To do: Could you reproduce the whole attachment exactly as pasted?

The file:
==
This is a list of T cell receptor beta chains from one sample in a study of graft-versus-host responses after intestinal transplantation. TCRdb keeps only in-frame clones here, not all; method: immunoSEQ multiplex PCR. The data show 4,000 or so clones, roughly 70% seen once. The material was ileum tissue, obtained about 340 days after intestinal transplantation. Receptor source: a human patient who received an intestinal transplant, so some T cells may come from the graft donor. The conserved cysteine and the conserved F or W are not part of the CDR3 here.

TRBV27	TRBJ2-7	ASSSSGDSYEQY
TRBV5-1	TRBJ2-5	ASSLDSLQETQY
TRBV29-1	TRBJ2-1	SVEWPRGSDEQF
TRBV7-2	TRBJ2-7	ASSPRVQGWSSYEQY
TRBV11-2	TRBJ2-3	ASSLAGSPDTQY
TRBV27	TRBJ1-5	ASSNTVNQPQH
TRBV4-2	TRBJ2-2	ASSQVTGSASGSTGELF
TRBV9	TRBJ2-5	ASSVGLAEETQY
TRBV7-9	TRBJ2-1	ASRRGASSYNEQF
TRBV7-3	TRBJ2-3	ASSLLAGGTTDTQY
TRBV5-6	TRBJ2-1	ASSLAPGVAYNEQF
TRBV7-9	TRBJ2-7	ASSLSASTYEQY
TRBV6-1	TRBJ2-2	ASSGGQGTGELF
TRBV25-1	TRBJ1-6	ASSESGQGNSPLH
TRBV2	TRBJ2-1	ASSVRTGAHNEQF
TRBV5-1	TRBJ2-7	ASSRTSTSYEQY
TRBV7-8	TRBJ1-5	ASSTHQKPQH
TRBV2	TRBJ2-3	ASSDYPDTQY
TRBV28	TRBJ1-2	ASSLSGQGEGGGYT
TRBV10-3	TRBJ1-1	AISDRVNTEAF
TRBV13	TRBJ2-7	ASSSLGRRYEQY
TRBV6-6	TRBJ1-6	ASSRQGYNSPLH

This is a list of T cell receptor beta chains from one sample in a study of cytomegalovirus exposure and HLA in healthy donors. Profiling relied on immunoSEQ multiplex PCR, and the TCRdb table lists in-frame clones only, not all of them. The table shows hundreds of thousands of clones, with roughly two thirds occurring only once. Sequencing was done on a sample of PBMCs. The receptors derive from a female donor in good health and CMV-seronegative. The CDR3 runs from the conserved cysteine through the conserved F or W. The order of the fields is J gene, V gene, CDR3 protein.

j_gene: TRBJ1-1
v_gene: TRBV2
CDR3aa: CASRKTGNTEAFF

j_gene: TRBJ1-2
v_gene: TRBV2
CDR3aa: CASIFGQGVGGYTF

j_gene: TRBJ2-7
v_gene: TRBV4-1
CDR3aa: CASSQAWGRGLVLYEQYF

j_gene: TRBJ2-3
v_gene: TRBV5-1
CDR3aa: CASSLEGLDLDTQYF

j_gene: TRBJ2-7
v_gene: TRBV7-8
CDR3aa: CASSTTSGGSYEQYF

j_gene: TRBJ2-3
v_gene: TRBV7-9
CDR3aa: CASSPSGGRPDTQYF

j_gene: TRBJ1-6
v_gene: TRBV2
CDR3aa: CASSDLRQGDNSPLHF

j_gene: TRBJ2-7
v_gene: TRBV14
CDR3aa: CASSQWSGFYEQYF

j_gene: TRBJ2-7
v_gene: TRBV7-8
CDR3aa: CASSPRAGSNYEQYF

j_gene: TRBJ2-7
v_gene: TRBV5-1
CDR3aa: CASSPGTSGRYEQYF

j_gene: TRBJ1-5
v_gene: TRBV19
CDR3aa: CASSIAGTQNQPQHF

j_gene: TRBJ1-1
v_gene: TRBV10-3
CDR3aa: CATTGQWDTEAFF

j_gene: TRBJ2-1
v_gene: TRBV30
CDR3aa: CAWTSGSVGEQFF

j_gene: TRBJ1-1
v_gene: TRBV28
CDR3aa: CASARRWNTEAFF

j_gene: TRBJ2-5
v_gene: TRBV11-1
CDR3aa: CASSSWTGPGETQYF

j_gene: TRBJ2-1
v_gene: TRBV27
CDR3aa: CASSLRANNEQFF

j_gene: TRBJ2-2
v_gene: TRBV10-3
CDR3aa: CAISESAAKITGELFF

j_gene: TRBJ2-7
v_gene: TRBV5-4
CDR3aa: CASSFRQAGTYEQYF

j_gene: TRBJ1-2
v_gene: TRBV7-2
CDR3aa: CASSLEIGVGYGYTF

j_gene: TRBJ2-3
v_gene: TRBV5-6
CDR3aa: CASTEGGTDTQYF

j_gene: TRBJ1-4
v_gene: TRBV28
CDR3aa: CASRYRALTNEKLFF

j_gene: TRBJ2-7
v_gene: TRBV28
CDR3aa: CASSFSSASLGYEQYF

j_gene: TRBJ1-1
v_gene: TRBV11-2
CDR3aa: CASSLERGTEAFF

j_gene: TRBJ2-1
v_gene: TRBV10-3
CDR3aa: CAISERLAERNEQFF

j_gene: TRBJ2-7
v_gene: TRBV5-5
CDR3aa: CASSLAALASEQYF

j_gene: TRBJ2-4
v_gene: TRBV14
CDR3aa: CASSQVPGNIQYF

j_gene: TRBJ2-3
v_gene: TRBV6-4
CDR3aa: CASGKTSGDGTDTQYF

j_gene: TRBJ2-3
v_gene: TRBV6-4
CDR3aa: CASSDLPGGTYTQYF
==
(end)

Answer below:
This is a list of T cell receptor beta chains from one sample in a study of graft-versus-host responses after intestinal transplantation. TCRdb keeps only in-frame clones here, not all; method: immunoSEQ multiplex PCR. The data show 4,000 or so clones, roughly 70% seen once. The material was ileum tissue, obtained about 340 days after intestinal transplantation. Receptor source: a human patient who received an intestinal transplant, so some T cells may come from the graft donor. The conserved cysteine and the conserved F or W are not part of the CDR3 here.

TRBV27	TRBJ2-7	ASSSSGDSYEQY
TRBV5-1	TRBJ2-5	ASSLDSLQETQY
TRBV29-1	TRBJ2-1	SVEWPRGSDEQF
TRBV7-2	TRBJ2-7	ASSPRVQGWSSYEQY
TRBV11-2	TRBJ2-3	ASSLAGSPDTQY
TRBV27	TRBJ1-5	ASSNTVNQPQH
TRBV4-2	TRBJ2-2	ASSQVTGSASGSTGELF
TRBV9	TRBJ2-5	ASSVGLAEETQY
TRBV7-9	TRBJ2-1	ASRRGASSYNEQF
TRBV7-3	TRBJ2-3	ASSLLAGGTTDTQY
TRBV5-6	TRBJ2-1	ASSLAPGVAYNEQF
TRBV7-9	TRBJ2-7	ASSLSASTYEQY
TRBV6-1	TRBJ2-2	ASSGGQGTGELF
TRBV25-1	TRBJ1-6	ASSESGQGNSPLH
TRBV2	TRBJ2-1	ASSVRTGAHNEQF
TRBV5-1	TRBJ2-7	ASSRTSTSYEQY
TRBV7-8	TRBJ1-5	ASSTHQKPQH
TRBV2	TRBJ2-3	ASSDYPDTQY
TRBV28	TRBJ1-2	ASSLSGQGEGGGYT
TRBV10-3	TRBJ1-1	AISDRVNTEAF
TRBV13	TRBJ2-7	ASSSLGRRYEQY
TRBV6-6	TRBJ1-6	ASSRQGYNSPLH

This is a list of T cell receptor beta chains from one sample in a study of cytomegalovirus exposure and HLA in healthy donors. Profiling relied on immunoSEQ multiplex PCR, and the TCRdb table lists in-frame clones only, not all of them. The table shows hundreds of thousands of clones, with roughly two thirds occurring only once. Sequencing was done on a sample of PBMCs. The receptors derive from a female donor in good health and CMV-seronegative. The CDR3 runs from the conserved cysteine through the conserved F or W. The order of the fields is J gene, V gene, CDR3 protein.

j_gene: TRBJ1-1
v_gene: TRBV2
CDR3aa: CASRKTGNTEAFF

j_gene: TRBJ1-2
v_gene: TRBV2
CDR3aa: CASIFGQGVGGYTF

j_gene: TRBJ2-7
v_gene: TRBV4-1
CDR3aa: CASSQAWGRGLVLYEQYF

j_gene: TRBJ2-3
v_gene: TRBV5-1
CDR3aa: CASSLEGLDLDTQYF

j_gene: TRBJ2-7
v_gene: TRBV7-8
CDR3aa: CASSTTSGGSYEQYF

j_gene: TRBJ2-3
v_gene: TRBV7-9
CDR3aa: CASSPSGGRPDTQYF

j_gene: TRBJ1-6
v_gene: TRBV2
CDR3aa: CASSDLRQGDNSPLHF

j_gene: TRBJ2-7
v_gene: TRBV14
CDR3aa: CASSQWSGFYEQYF

j_gene: TRBJ2-7
v_gene: TRBV7-8
CDR3aa: CASSPRAGSNYEQYF

j_gene: TRBJ2-7
v_gene: TRBV5-1
CDR3aa: CASSPGTSGRYEQYF

j_gene: TRBJ1-5
v_gene: TRBV19
CDR3aa: CASSIAGTQNQPQHF

j_gene: TRBJ1-1
v_gene: TRBV10-3
CDR3aa: CATTGQWDTEAFF

j_gene: TRBJ2-1
v_gene: TRBV30
CDR3aa: CAWTSGSVGEQFF

j_gene: TRBJ1-1
v_gene: TRBV28
CDR3aa: CASARRWNTEAFF

j_gene: TRBJ2-5
v_gene: TRBV11-1
CDR3aa: CASSSWTGPGETQYF

j_gene: TRBJ2-1
v_gene: TRBV27
CDR3aa: CASSLRANNEQFF

j_gene: TRBJ2-2
v_gene: TRBV10-3
CDR3aa: CAISESAAKITGELFF

j_gene: TRBJ2-7
v_gene: TRBV5-4
CDR3aa: CASSFRQAGTYEQYF

j_gene: TRBJ1-2
v_gene: TRBV7-2
CDR3aa: CASSLEIGVGYGYTF

j_gene: TRBJ2-3
v_gene: TRBV5-6
CDR3aa: CASTEGGTDTQYF

j_gene: TRBJ1-4
v_gene: TRBV28
CDR3aa: CASRYRALTNEKLFF

j_gene: TRBJ2-7
v_gene: TRBV28
CDR3aa: CASSFSSASLGYEQYF

j_gene: TRBJ1-1
v_gene: TRBV11-2
CDR3aa: CASSLERGTEAFF

j_gene: TRBJ2-1
v_gene: TRBV10-3
CDR3aa: CAISERLAERNEQFF

j_gene: TRBJ2-7
v_gene: TRBV5-5
CDR3aa: CASSLAALASEQYF

j_gene: TRBJ2-4
v_gene: TRBV14
CDR3aa: CASSQVPGNIQYF

j_gene: TRBJ2-3
v_gene: TRBV6-4
CDR3aa: CASGKTSGDGTDTQYF

j_gene: TRBJ2-3
v_gene: TRBV6-4
CDR3aa: CASSDLPGGTYTQYF